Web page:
To moderate this metagame and keep track of the constantly changing world, fans have taken on roles as ambassadors, counselors, statisticians, scholars, and archivists in a web of fandom that is itself hard to understand, like the underlying lore they analyze and update. There’s a Society for Internet Blaseball Research, two active wikis, and folders of fan fiction and art, but a Chicago Firefighters fan named “Thursday” admits that a lot of the developments happen in Discord chats buzzing with thousands of fans, what he calls “the collective clown-to-clown headspace.” Since the game’s summer release, a record label has been created for Blaseball albums, Blaseball journalists have started news networks, and hundreds of collectible blaseball cards have been created. If you could put all of the browser game’s users together, they’d fill an entire midsize American city, though their raw passion might billow over city limits.
Much like everything in the game, Blaseball’s early roster of teams was created through a mix of randomness and curation. Random locations and nouns were combined to create teams that designers and fans quickly connected to, with gaps being filled by locales that Blaseball game designers needed or had history with: Designer Joel Clark lives in Kansas City, so the Kansas City Breath Mints were created, and former Baltimorean designer Sam Rosenthal advocated for the Baltimore Crabs. Each team was given a creepy chant and released into the world for anyone to support.
Early in the game, locals flocked to their respective blaseball team, especially the Firefighters and the Crabs. “The Crabs literally have the entirety of Montgomery County on their team, and they’re full of Baltimore hyper-specific jokes,” early Firefighters fan and Chicagoan Riley Hopkins says, referring to a county on the edge of Baltimore. “Being able to pull that into Chicago just makes it feel more homey, you know?”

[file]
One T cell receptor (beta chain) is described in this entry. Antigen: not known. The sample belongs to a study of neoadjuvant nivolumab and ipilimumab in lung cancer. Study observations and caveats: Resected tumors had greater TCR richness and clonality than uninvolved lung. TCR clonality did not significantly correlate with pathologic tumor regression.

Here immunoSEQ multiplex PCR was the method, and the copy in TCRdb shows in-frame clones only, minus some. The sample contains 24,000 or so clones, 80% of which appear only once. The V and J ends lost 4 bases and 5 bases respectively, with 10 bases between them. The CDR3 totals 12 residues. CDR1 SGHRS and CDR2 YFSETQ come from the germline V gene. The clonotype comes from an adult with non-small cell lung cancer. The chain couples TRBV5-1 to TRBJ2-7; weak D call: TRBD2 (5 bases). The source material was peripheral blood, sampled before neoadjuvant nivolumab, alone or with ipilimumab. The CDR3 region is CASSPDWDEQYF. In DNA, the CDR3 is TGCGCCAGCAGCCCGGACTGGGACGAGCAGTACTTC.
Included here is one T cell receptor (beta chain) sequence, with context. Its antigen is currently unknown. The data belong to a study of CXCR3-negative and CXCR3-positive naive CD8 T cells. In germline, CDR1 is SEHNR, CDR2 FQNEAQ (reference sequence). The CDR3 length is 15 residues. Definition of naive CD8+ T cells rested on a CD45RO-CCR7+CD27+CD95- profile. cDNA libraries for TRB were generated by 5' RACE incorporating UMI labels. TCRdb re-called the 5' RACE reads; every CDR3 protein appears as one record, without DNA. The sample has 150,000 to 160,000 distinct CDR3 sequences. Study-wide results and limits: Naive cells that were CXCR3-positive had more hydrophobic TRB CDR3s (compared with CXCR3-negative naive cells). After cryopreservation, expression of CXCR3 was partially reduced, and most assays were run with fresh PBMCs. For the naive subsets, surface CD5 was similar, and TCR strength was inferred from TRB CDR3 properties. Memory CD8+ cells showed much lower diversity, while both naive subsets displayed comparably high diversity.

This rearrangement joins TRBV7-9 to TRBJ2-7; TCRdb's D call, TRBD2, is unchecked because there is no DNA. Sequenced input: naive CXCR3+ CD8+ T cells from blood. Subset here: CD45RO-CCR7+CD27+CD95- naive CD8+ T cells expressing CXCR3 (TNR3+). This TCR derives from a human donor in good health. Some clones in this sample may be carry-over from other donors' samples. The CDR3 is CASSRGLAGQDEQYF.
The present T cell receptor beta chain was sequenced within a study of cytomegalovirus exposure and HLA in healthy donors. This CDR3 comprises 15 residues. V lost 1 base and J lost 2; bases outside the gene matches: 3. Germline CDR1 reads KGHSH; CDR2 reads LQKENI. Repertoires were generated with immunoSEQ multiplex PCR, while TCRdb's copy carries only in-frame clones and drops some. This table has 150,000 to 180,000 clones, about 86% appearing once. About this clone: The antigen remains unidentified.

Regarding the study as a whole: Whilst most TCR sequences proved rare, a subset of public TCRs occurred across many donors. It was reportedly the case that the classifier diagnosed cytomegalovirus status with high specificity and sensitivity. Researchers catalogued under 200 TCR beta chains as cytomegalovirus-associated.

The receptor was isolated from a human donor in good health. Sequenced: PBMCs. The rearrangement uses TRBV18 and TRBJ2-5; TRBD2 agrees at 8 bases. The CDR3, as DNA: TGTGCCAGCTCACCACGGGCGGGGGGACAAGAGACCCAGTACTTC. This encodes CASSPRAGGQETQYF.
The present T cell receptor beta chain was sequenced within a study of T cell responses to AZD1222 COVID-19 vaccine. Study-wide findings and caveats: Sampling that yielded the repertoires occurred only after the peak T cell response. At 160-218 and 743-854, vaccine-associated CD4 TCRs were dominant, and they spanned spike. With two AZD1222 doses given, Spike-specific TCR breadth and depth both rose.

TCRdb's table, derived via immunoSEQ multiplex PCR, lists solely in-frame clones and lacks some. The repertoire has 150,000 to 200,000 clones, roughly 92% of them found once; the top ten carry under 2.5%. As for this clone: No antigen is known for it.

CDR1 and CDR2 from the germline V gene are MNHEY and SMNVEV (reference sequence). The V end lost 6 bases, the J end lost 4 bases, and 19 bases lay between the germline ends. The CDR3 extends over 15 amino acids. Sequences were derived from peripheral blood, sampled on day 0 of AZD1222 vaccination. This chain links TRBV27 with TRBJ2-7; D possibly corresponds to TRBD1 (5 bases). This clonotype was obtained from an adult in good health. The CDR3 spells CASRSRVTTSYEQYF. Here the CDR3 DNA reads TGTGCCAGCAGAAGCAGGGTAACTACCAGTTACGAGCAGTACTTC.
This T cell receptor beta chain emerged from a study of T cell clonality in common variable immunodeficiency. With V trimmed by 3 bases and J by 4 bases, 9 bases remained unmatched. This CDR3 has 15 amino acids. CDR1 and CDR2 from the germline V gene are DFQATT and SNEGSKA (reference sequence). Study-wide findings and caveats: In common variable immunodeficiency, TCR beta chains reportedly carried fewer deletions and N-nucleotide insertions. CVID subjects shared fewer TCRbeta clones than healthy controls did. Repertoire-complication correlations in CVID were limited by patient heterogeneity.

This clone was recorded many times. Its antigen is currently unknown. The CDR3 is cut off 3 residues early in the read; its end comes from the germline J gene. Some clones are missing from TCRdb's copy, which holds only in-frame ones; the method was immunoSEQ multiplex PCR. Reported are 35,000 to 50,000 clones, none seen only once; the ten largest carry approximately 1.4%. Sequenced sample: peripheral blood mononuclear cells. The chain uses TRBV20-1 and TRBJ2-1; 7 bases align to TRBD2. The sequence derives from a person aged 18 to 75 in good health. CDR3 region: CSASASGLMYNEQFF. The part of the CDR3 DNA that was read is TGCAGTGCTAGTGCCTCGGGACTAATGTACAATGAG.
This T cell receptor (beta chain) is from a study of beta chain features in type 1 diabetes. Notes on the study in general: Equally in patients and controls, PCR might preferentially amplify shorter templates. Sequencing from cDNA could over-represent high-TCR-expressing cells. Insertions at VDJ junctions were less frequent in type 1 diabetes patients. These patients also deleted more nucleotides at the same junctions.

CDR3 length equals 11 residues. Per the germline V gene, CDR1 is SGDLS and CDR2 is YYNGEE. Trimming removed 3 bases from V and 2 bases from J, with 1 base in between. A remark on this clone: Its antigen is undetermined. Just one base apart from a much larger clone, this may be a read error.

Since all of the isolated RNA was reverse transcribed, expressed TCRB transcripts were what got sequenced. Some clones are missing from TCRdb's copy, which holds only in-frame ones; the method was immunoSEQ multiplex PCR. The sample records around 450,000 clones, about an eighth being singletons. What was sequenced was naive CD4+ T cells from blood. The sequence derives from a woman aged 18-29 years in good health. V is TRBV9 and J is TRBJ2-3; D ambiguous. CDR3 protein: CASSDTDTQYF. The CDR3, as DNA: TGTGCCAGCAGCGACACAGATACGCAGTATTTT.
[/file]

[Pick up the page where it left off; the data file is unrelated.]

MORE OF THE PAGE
Early lore relied on this local hyper-specificity (referencing history, folklore, and billboard campaigns) to build out fandom wikis, lore jams, and headcanons, some of which is eventually cycled into Blaseball’s game design, such as the inclusion of fan-made ballparks as in-game bases that teams can construct and renovate. As fan communities grew to the hundreds and then thousands of nonlocals, Blaseball moderation and culture didn’t push the teams to become exclusionary and preferential to locals, it inspired the opposite. For the Firefighters, they turned to one of the few pieces of designer-gifted lore: the chant “We are from Chicago.”
“We’ve now taken it and twisted it to be an inclusive thing,” Hopkins says. “You are from Chicago, no matter where you are.” Even the touchingly over-optimistic ethos of Chicago sports culture spun up into the global Firefighters community. “From the Bears, Bulls, everything has always been this like, ‘We aren’t gonna do it this year, but if we can just get one piece it’ll come together,’” he says. “Even though Blaseball is a simulation, it has somehow been able to simulate that exactly. We are doomed to make the eighth seed in the playoffs and lose every year. We have an extremely good core, and if we can just get one more piece, then that’s it baby, we’re gonna make it. It’s the truest marker that these people from outside the ‘real Chicago’ are now, in fact, from Chicago.”